AATS Report 2013 – Single dose HRE reduces transfusion
Aim is for better outcomes in anemic surgical patients with fewer transfusion-related complications, according to study presented at 93rd AATS Annual Meeting. Anaemia increases operative mortality and morbidity in non-cardiac and cardiac surgical procedures. Anaemia surgical patients may require more blood transfusions, raising the risk of transfusion-related complications and increasing costs. For those reasons, optimizing patient readiness by correcting anaemia prior to surgery is an important clinical goal. A simple new protocol has been proposed that helps correcting anaemia using a single, high dose of recombinant human erythropoietin (HRE) administered only two days prior to surgery. The results of a randomized study will be presented by Luca Weltert, MD, Cardiac Surgery Department of the European Hospital in Rome, during the Plenary Scientific Session of the 93rd AATS Annual Meeting in Minneapolis.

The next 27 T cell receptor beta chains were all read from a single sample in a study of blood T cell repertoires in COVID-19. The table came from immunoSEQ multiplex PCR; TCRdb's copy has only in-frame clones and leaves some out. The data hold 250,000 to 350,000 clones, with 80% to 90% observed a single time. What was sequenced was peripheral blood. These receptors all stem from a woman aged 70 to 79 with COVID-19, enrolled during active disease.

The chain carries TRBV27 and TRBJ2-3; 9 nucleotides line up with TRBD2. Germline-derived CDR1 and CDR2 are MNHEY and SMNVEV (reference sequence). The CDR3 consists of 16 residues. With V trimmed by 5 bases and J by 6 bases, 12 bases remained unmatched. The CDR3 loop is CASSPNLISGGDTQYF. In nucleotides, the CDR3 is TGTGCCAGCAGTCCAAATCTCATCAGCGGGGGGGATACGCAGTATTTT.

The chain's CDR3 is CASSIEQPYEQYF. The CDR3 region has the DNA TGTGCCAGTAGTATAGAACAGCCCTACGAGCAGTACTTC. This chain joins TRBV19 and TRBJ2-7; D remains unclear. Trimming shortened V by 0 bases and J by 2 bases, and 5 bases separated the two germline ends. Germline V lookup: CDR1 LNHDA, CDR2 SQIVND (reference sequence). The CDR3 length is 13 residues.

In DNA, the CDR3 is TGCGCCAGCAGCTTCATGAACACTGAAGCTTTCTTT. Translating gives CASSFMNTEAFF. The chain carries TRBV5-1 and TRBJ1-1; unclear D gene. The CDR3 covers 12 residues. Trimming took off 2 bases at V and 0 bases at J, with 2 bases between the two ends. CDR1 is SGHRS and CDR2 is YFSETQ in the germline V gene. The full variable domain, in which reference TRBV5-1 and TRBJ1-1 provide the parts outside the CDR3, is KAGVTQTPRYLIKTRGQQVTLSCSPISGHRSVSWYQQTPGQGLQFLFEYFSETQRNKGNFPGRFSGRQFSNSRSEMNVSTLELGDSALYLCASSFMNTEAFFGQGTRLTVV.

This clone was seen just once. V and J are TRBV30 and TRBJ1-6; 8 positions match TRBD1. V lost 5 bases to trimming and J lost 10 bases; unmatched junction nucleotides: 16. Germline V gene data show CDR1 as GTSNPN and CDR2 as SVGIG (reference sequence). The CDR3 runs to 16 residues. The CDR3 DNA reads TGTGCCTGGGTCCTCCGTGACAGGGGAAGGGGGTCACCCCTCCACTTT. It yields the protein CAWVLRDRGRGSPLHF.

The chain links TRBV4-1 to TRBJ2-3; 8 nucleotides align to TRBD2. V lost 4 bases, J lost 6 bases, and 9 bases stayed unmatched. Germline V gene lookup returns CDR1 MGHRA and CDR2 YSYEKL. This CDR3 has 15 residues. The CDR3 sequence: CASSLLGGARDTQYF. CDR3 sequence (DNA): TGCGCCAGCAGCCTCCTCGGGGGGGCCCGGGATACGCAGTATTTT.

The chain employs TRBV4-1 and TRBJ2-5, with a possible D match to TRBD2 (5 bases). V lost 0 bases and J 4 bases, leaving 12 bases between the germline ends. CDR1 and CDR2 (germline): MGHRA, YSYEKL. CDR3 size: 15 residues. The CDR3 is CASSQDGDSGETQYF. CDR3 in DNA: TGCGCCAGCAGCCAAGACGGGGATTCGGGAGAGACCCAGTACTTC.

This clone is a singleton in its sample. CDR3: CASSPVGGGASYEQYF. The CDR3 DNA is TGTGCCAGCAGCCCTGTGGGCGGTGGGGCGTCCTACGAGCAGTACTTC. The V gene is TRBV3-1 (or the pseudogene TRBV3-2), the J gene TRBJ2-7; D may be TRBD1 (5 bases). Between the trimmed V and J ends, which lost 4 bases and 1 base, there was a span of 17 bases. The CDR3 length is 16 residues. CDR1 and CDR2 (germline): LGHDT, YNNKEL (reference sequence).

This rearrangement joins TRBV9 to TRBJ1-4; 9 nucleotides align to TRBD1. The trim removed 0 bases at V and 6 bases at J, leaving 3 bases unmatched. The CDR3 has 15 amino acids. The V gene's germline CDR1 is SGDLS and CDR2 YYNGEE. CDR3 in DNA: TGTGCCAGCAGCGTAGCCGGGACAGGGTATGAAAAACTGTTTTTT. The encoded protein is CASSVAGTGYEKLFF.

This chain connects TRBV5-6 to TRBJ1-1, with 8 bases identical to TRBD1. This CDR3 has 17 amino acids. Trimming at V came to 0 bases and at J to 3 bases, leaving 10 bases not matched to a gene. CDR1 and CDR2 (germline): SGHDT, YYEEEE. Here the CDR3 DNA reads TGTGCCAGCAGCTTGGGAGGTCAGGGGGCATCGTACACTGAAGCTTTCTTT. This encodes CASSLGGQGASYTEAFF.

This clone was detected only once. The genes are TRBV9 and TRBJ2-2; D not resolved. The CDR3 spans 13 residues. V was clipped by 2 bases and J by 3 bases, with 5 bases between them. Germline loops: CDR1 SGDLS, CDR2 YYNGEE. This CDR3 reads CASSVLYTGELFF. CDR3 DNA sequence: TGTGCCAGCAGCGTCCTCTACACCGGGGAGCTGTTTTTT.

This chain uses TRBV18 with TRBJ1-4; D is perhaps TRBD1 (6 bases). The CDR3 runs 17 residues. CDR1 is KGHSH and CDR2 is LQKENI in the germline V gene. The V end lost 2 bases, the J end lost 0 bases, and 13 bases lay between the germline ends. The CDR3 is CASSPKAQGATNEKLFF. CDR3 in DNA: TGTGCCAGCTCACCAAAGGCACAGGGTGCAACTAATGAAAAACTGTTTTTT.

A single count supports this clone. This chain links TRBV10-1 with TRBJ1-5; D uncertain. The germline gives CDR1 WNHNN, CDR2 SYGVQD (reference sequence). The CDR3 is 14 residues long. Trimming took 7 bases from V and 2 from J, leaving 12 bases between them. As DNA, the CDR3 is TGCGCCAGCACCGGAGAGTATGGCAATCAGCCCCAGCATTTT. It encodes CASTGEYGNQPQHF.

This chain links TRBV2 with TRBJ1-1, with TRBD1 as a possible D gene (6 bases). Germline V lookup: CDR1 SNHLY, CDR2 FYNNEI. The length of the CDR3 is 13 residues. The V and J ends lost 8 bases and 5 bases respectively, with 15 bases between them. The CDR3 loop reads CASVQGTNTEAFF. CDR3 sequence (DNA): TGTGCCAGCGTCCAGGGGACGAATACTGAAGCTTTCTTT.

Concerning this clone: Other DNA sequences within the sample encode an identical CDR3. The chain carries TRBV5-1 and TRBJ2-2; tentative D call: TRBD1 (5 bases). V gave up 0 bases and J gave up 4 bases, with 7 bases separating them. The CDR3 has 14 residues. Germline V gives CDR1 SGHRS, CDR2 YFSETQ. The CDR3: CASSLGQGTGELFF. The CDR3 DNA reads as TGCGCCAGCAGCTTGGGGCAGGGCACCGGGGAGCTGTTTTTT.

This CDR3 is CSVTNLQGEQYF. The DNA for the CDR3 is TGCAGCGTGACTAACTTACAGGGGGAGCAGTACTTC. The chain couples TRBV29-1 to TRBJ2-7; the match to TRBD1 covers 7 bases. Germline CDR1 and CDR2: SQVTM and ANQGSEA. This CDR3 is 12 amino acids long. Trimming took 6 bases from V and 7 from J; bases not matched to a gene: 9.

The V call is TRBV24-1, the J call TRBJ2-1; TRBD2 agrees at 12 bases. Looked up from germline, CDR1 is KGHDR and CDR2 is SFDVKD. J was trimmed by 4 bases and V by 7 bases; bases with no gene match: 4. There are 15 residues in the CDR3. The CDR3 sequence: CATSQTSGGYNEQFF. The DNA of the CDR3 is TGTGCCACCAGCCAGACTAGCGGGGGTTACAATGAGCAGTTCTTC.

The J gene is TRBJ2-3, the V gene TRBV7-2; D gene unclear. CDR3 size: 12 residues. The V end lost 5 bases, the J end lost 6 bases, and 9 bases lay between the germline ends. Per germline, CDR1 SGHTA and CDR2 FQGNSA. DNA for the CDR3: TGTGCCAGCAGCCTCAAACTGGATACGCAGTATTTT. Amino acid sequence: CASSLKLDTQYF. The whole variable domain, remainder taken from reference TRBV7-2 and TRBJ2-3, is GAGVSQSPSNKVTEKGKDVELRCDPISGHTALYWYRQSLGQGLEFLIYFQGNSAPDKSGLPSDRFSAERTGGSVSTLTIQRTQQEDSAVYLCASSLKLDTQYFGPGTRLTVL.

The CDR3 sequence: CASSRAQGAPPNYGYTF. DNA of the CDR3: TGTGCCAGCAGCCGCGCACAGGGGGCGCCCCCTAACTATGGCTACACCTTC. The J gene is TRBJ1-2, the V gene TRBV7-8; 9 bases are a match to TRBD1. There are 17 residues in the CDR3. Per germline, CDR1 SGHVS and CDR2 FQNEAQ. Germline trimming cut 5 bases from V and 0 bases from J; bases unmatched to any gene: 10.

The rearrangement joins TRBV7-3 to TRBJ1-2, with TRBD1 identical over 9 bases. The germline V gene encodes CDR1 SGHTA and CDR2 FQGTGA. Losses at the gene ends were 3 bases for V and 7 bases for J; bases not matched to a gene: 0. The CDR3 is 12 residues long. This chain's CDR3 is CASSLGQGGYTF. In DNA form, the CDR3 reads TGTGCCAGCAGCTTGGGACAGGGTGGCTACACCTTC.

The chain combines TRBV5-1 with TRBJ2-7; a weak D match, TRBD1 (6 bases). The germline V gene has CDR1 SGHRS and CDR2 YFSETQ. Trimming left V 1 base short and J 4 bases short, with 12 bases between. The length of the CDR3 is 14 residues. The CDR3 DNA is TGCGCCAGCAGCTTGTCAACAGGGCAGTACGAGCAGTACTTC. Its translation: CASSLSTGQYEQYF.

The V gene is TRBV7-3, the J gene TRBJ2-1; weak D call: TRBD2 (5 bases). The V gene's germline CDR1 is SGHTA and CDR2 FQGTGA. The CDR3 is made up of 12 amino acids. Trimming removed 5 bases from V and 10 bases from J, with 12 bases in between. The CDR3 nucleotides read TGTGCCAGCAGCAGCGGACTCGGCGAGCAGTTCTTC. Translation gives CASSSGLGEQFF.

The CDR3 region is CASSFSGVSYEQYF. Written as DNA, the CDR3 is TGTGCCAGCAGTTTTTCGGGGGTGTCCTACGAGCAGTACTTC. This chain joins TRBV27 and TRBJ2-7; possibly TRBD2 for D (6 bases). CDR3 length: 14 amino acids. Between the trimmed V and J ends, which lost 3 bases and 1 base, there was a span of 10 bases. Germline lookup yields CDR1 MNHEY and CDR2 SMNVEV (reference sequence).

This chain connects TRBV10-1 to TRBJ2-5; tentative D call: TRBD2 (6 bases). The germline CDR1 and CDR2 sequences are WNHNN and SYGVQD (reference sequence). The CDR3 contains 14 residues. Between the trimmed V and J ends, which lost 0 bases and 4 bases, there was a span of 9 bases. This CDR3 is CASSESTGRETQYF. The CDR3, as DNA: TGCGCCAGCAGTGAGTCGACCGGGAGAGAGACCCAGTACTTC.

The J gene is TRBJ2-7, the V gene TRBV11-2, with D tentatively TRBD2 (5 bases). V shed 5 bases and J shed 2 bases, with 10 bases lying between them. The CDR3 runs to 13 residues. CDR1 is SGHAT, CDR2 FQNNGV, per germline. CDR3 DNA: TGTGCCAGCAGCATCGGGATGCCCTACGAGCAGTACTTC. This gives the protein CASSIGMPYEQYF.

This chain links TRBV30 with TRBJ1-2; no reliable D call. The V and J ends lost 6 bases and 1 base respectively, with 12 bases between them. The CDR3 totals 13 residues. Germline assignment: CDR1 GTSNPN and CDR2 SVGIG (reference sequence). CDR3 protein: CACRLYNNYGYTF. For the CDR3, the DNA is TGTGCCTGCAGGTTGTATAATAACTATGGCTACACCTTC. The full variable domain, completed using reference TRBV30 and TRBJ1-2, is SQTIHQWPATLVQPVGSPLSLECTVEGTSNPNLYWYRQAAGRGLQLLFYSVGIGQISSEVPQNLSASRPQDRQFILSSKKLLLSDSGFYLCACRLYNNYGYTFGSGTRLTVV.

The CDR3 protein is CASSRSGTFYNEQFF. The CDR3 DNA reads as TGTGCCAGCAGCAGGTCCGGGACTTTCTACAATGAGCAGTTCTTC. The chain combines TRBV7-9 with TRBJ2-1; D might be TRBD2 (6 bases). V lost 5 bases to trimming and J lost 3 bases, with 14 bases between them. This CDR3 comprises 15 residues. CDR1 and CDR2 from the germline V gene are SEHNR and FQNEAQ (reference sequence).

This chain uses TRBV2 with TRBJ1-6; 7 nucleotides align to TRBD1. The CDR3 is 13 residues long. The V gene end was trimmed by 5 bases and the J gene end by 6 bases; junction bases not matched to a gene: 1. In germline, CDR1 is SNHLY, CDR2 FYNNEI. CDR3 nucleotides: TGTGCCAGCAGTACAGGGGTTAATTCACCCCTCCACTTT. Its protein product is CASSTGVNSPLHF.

HRE, a red blood cell growth factor, can offset anaemia, but previous protocols required that HRE must be given many days or even weeks before surgery following a complicated dosage regimen. Practically, patients often do not have that much time for preparation, and sometimes surgery must be delayed, increasing hospital costs.
In this single-blind randomized study of 600 patients presenting for heart surgery, 300 patients received a single dose of HRE 80,000 UI as a bolus two days prior to surgery and 300 patients served as controls. The results showed that prior administration of HRE reduced transfusion requirements by about one third, from a mean of 1.12 blood units per patient to 0.39 blood units per patient (p<0.001). In the control group, 39% of patients required a transfusion, compared to 17% of those who received HRE. Mean haemoglobin levels on postop day 4 were significantly higher in the HRE group (9.02 vs. 10.21 g/dl, p=0.02). No differences between groups were found for mortality or adverse events.
The HRE protocol also resulted in cost savings, according to Dr. Weltert. Taking into account the costs of HRE, the cost of a blood transfusion (blood and labour costs), and the savings from avoiding blood transfusions, Dr. Weltert found that the HRE protocol was cost-effective.
“HRE therapy remains a viable, yet underused option, a milestone in the ‘bloodless story.’ In the past its role was predominantly in association with preoperative autologous blood donation, while in the present its role has to be focused on the management of perioperative anaemia,” says Dr. Weltert